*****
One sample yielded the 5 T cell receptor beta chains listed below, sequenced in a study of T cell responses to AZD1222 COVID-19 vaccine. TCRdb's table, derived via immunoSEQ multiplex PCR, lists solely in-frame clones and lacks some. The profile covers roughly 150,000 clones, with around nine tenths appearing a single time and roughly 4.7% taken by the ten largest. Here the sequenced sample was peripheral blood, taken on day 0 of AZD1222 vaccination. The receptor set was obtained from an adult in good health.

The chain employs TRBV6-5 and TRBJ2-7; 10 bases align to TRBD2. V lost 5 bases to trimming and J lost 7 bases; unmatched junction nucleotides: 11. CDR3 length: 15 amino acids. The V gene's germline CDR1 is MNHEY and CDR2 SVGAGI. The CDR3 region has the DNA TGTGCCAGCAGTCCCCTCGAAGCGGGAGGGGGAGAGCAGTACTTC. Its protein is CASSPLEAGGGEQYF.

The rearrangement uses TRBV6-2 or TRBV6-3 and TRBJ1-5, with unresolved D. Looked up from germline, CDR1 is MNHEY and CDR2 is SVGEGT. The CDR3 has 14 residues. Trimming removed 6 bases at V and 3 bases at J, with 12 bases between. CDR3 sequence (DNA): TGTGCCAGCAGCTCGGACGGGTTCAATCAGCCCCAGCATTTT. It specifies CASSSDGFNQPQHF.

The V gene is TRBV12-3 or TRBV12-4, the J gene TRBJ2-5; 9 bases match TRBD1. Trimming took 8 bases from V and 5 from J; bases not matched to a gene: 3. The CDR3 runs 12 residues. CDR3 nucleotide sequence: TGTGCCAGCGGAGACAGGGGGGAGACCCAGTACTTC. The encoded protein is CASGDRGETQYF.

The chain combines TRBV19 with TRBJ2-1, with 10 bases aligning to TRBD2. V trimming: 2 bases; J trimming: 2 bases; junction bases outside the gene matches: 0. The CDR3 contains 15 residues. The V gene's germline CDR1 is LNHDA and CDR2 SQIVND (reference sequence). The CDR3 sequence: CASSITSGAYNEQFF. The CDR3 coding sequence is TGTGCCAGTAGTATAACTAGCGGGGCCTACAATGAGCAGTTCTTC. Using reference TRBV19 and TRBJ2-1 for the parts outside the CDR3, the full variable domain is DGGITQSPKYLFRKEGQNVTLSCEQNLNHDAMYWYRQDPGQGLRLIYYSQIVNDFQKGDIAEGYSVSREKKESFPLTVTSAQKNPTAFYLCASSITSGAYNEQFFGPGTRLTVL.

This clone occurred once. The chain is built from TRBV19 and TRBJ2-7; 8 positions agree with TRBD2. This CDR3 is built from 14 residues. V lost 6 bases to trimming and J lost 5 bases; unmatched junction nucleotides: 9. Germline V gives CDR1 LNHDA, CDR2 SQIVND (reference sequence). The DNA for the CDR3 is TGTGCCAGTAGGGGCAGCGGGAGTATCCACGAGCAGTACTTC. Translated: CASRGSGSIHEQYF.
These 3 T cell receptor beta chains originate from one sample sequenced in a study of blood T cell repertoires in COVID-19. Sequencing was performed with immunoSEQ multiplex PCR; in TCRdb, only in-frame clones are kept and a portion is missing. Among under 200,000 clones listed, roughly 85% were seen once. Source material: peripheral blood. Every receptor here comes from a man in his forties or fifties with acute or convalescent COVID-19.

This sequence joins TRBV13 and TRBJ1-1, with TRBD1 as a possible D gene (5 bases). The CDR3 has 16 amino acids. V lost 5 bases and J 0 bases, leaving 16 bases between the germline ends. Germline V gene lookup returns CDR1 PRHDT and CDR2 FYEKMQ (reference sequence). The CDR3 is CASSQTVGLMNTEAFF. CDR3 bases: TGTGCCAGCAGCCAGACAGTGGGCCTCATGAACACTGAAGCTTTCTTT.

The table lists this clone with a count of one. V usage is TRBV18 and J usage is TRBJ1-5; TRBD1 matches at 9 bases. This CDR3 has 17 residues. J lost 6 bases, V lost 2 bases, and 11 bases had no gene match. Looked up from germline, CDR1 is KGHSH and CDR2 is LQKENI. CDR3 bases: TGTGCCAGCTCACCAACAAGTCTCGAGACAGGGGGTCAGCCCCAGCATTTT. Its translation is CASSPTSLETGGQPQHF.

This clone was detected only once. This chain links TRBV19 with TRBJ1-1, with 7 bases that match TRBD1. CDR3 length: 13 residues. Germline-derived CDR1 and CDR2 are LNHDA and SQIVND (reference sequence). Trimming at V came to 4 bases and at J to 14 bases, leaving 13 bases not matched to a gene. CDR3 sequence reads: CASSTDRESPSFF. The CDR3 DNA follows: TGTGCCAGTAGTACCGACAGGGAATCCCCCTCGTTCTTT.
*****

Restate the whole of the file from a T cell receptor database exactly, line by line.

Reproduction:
One sample yielded the 5 T cell receptor beta chains listed below, sequenced in a study of T cell responses to AZD1222 COVID-19 vaccine. TCRdb's table, derived via immunoSEQ multiplex PCR, lists solely in-frame clones and lacks some. The profile covers roughly 150,000 clones, with around nine tenths appearing a single time and roughly 4.7% taken by the ten largest. Here the sequenced sample was peripheral blood, taken on day 0 of AZD1222 vaccination. The receptor set was obtained from an adult in good health.

The chain employs TRBV6-5 and TRBJ2-7; 10 bases align to TRBD2. V lost 5 bases to trimming and J lost 7 bases; unmatched junction nucleotides: 11. CDR3 length: 15 amino acids. The V gene's germline CDR1 is MNHEY and CDR2 SVGAGI. The CDR3 region has the DNA TGTGCCAGCAGTCCCCTCGAAGCGGGAGGGGGAGAGCAGTACTTC. Its protein is CASSPLEAGGGEQYF.

The rearrangement uses TRBV6-2 or TRBV6-3 and TRBJ1-5, with unresolved D. Looked up from germline, CDR1 is MNHEY and CDR2 is SVGEGT. The CDR3 has 14 residues. Trimming removed 6 bases at V and 3 bases at J, with 12 bases between. CDR3 sequence (DNA): TGTGCCAGCAGCTCGGACGGGTTCAATCAGCCCCAGCATTTT. It specifies CASSSDGFNQPQHF.

The V gene is TRBV12-3 or TRBV12-4, the J gene TRBJ2-5; 9 bases match TRBD1. Trimming took 8 bases from V and 5 from J; bases not matched to a gene: 3. The CDR3 runs 12 residues. CDR3 nucleotide sequence: TGTGCCAGCGGAGACAGGGGGGAGACCCAGTACTTC. The encoded protein is CASGDRGETQYF.

The chain combines TRBV19 with TRBJ2-1, with 10 bases aligning to TRBD2. V trimming: 2 bases; J trimming: 2 bases; junction bases outside the gene matches: 0. The CDR3 contains 15 residues. The V gene's germline CDR1 is LNHDA and CDR2 SQIVND (reference sequence). The CDR3 sequence: CASSITSGAYNEQFF. The CDR3 coding sequence is TGTGCCAGTAGTATAACTAGCGGGGCCTACAATGAGCAGTTCTTC. Using reference TRBV19 and TRBJ2-1 for the parts outside the CDR3, the full variable domain is DGGITQSPKYLFRKEGQNVTLSCEQNLNHDAMYWYRQDPGQGLRLIYYSQIVNDFQKGDIAEGYSVSREKKESFPLTVTSAQKNPTAFYLCASSITSGAYNEQFFGPGTRLTVL.

This clone occurred once. The chain is built from TRBV19 and TRBJ2-7; 8 positions agree with TRBD2. This CDR3 is built from 14 residues. V lost 6 bases to trimming and J lost 5 bases; unmatched junction nucleotides: 9. Germline V gives CDR1 LNHDA, CDR2 SQIVND (reference sequence). The DNA for the CDR3 is TGTGCCAGTAGGGGCAGCGGGAGTATCCACGAGCAGTACTTC. Translated: CASRGSGSIHEQYF.
These 3 T cell receptor beta chains originate from one sample sequenced in a study of blood T cell repertoires in COVID-19. Sequencing was performed with immunoSEQ multiplex PCR; in TCRdb, only in-frame clones are kept and a portion is missing. Among under 200,000 clones listed, roughly 85% were seen once. Source material: peripheral blood. Every receptor here comes from a man in his forties or fifties with acute or convalescent COVID-19.

This sequence joins TRBV13 and TRBJ1-1, with TRBD1 as a possible D gene (5 bases). The CDR3 has 16 amino acids. V lost 5 bases and J 0 bases, leaving 16 bases between the germline ends. Germline V gene lookup returns CDR1 PRHDT and CDR2 FYEKMQ (reference sequence). The CDR3 is CASSQTVGLMNTEAFF. CDR3 bases: TGTGCCAGCAGCCAGACAGTGGGCCTCATGAACACTGAAGCTTTCTTT.

The table lists this clone with a count of one. V usage is TRBV18 and J usage is TRBJ1-5; TRBD1 matches at 9 bases. This CDR3 has 17 residues. J lost 6 bases, V lost 2 bases, and 11 bases had no gene match. Looked up from germline, CDR1 is KGHSH and CDR2 is LQKENI. CDR3 bases: TGTGCCAGCTCACCAACAAGTCTCGAGACAGGGGGTCAGCCCCAGCATTTT. Its translation is CASSPTSLETGGQPQHF.

This clone was detected only once. This chain links TRBV19 with TRBJ1-1, with 7 bases that match TRBD1. CDR3 length: 13 residues. Germline-derived CDR1 and CDR2 are LNHDA and SQIVND (reference sequence). Trimming at V came to 4 bases and at J to 14 bases, leaving 13 bases not matched to a gene. CDR3 sequence reads: CASSTDRESPSFF. The CDR3 DNA follows: TGTGCCAGTAGTACCGACAGGGAATCCCCCTCGTTCTTT.